One: I don’t think a tax bill that looks like the Admin’s Framework can get done.
Two: The Framework is missing income thresholds for new proposed rates and for the child tax credit, so some serious unknowns remain.
With those things out of the way:
Are you a married couple who do not itemize (if you don’t itemize, you’re probably not a homeowner)? Good news. The framework “doubles” the standard deduction from $12,800 to $24,000. Of course, at the same time, the framework removes altogether the personal deductions for you and your spouse. That’s a lost deduction of a bit over $8,000. This means that the “doubling” of the standard deduction is (net-net) actually an increase in deductions of about $4,000. Not nothing, true, but useful only to married filers with no dependents who do not itemize.
if you have dependents, you also lose the deductions for them (about $4,000 for each). So if you’re the married couple above and have one dependent, the doubling of the standard deduction is a wash for you. If you have more than one dependent, you’ll lose $4,000 in deductions for each additional child, making you worse off.
Now, the child tax credit plays a role here. Today, you can take both the dependent deduction and (if your income isn’t too high) up to a $1,000 credit for each qualifying child (if you don’t know or understand the difference between a deduction and a credit, ask me in the comments). This proposal suggests an increase in both the amount of the credit and the income threshold after which the credit would become unavailable, so it’s difficult to tell how that would interact with the loss of the dependent deduction. But (assuming a 25% tax rate), the credit would need to double to be a wash with losing the deduction. And if your household income is somewhat high ($130K today, but presumably somewhat higher under this framework), you don’t qualify for the credit at all. You would still lose the deduction though. Again, making you worse off.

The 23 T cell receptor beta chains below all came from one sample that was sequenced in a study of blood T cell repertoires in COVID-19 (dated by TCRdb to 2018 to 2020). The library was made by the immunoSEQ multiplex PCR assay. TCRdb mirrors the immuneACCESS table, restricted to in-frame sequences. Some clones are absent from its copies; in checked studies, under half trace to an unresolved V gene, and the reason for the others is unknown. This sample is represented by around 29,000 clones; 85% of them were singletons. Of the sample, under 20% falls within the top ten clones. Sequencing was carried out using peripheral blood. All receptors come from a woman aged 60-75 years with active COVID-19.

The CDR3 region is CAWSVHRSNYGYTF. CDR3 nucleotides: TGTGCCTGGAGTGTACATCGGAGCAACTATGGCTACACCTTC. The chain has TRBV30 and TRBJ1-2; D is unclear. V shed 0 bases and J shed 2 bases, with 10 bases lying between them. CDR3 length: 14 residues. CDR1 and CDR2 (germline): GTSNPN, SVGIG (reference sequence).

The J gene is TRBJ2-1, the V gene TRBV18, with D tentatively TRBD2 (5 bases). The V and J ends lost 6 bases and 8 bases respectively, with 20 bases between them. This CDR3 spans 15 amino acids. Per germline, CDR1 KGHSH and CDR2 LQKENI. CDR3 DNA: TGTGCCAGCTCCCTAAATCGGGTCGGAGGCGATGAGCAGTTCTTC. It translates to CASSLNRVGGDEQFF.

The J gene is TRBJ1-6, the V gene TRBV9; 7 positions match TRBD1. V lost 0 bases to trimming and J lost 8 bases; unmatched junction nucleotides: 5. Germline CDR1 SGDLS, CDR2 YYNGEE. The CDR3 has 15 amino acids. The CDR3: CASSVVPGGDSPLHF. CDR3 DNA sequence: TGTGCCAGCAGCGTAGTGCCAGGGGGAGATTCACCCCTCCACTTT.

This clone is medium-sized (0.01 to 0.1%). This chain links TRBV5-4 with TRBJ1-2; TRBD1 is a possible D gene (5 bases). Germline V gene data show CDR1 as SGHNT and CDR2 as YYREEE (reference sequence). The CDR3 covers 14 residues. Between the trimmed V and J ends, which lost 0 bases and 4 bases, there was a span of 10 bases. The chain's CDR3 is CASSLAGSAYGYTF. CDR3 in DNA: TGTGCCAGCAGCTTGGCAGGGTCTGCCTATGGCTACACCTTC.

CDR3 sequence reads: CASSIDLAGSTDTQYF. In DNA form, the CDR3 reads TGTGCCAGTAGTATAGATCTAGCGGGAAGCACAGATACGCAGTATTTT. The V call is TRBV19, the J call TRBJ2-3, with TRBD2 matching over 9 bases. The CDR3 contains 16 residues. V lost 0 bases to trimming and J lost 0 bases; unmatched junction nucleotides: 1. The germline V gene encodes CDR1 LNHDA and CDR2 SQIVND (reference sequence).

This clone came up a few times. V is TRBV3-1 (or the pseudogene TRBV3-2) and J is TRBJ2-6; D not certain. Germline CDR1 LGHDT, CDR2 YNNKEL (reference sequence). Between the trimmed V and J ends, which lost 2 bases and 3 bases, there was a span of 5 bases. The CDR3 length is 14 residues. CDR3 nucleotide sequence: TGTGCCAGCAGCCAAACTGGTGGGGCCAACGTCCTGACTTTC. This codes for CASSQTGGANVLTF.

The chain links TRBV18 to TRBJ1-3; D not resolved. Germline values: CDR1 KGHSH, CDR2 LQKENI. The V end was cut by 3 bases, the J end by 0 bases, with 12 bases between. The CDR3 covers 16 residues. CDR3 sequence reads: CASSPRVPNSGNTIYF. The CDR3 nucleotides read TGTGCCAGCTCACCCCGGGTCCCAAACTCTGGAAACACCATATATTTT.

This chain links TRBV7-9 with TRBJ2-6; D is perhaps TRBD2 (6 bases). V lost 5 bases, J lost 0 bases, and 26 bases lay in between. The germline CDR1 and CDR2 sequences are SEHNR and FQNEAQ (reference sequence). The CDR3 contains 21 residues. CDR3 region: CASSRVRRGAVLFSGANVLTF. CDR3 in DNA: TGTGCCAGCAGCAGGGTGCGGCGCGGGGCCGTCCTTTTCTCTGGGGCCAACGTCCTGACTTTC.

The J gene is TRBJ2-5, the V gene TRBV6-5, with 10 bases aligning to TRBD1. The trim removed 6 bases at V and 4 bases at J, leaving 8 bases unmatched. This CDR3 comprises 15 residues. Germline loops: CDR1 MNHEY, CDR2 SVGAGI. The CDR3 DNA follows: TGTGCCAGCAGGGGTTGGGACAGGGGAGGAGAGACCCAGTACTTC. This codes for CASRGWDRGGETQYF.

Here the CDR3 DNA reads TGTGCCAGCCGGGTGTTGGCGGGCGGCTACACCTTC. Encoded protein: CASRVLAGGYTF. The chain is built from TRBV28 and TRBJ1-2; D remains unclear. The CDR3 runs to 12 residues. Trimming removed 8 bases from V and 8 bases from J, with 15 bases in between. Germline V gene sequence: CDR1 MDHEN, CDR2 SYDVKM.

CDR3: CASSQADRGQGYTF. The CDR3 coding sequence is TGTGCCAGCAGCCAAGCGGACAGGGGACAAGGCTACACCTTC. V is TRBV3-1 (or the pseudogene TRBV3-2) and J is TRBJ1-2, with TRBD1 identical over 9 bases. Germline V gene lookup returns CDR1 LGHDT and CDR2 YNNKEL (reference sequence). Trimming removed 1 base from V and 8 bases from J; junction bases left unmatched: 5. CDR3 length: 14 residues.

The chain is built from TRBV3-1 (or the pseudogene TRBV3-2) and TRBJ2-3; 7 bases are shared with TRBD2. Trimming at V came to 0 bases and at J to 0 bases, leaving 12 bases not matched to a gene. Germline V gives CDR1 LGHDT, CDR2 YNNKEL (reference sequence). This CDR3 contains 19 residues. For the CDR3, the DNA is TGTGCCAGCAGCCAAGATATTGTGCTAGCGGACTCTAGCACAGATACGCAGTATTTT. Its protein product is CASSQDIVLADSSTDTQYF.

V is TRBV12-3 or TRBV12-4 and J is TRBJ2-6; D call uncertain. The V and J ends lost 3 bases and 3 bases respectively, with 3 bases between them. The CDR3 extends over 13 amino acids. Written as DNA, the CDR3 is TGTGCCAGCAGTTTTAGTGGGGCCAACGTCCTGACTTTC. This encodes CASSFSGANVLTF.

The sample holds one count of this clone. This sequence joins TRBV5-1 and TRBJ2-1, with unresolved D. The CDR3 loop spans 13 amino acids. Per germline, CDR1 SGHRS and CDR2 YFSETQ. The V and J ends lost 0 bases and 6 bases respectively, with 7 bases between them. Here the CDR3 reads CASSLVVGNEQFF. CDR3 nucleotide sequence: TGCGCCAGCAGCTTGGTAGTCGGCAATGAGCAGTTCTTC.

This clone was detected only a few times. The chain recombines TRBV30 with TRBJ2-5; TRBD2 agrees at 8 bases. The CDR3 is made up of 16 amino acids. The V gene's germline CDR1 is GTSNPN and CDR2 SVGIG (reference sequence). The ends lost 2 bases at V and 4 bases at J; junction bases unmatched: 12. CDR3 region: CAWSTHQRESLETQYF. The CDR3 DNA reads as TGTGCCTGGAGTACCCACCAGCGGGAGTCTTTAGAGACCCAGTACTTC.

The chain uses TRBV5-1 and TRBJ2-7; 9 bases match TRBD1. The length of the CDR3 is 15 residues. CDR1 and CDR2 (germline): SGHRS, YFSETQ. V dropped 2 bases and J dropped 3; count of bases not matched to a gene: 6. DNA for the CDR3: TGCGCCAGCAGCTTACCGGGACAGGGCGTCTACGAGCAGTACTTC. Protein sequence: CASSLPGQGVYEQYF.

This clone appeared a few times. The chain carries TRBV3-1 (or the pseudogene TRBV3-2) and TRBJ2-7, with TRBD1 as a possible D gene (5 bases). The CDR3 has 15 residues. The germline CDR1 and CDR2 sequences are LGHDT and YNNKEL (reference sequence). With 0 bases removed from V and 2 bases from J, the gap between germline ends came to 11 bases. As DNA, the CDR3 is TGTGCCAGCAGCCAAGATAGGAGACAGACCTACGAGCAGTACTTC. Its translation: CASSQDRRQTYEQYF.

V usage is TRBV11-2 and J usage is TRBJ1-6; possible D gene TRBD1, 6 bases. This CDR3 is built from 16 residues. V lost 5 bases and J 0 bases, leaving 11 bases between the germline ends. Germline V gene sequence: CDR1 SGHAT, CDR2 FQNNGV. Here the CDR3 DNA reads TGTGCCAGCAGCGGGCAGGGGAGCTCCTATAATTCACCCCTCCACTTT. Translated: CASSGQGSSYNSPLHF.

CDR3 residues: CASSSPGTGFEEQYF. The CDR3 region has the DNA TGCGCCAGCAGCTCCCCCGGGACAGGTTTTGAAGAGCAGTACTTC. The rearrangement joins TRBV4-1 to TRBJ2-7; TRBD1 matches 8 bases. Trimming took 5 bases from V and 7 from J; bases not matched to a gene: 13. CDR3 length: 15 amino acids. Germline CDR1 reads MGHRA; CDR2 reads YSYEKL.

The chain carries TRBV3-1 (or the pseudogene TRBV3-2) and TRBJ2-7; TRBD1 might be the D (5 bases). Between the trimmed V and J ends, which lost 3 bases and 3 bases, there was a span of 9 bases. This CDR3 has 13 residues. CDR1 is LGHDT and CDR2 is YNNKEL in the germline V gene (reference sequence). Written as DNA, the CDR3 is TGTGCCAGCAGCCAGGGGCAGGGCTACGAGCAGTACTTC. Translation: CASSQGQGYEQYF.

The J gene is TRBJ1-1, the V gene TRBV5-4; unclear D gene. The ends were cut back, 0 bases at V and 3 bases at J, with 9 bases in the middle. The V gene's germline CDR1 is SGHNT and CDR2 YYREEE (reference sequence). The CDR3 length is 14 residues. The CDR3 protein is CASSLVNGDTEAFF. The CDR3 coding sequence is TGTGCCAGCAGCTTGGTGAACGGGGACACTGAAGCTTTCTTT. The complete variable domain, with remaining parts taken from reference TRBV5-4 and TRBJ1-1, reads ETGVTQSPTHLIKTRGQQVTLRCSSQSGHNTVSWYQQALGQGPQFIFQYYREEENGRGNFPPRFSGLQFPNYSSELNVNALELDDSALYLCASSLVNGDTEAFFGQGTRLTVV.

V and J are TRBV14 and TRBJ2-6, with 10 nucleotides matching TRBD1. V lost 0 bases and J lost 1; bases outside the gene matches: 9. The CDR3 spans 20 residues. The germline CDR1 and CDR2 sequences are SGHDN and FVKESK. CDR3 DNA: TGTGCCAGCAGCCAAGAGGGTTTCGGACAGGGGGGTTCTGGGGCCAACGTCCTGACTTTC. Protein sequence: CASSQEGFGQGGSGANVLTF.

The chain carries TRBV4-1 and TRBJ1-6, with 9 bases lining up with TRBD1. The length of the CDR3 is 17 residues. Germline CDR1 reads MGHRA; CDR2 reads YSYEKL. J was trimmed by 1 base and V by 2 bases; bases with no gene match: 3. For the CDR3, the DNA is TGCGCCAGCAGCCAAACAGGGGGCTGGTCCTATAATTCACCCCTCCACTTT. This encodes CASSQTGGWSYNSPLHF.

In general (but subject to seeing income thresholds for rates), this Framework would be painful for our hypothetical family above. It’s worse, far worse, for the same family that would otherwise itemize. Why?
First and foremost, the framework appears to eliminate the deduction for state and local taxes (EDIT 11/2: THE NEW PROPOSED BILL KEEPS SALT BUT CAPS AT 10K; THIS DOESN’T CHANGE THE ANALYSIS MATERIALLY). So no deduction for income tax paid to the state or property taxes. That would be a big, big loss for middle class homeowners (and this provision, above all, is why I think this bill never gets through in this form).
Second, currently an itemizing taxpayer does not take the standard deduction (itemizing instead) but can still take the personal and dependent exemptions. As noted above, under the framework those deductions are eliminated. For our hypothetical family, that’s a lost deduction of $8,000 for the filers, and $4,000 for each dependent. They’re much worse off.
So those who itemize today would be absolutely wrecked under this proposal. And while the mortgage interest deduction continues under this Framework, it would be mostly irrelevant, because you’d have to have a very large mortgage indeed, and at a very high rate, to make itemizing worthwhile relative to the standard deduction.
Essentially, most current itemizers would be pushed into taking the standard deduction because it’s the least bad of two very bad options. And in that case much more of their income would be taxable.
The only way most middle and upper middle class taxpayers (and basically all itemizers) would not see an actual tax increase under the Framework is if much more of their income was taxed at a lower rate. But we don’t know about that yet, because we don’t have income thresholds for the proposed new rates.
Long and short: This looks really bad. Be very skeptical when Admin officials are telling you how committed they are to a middle class tax cut.
NOTE: I’m not even speaking to the many proposals in this framework designed to give HUGE breaks to the very wealthy, or the likely increase on the very poor. I’m just focusing on the middle class.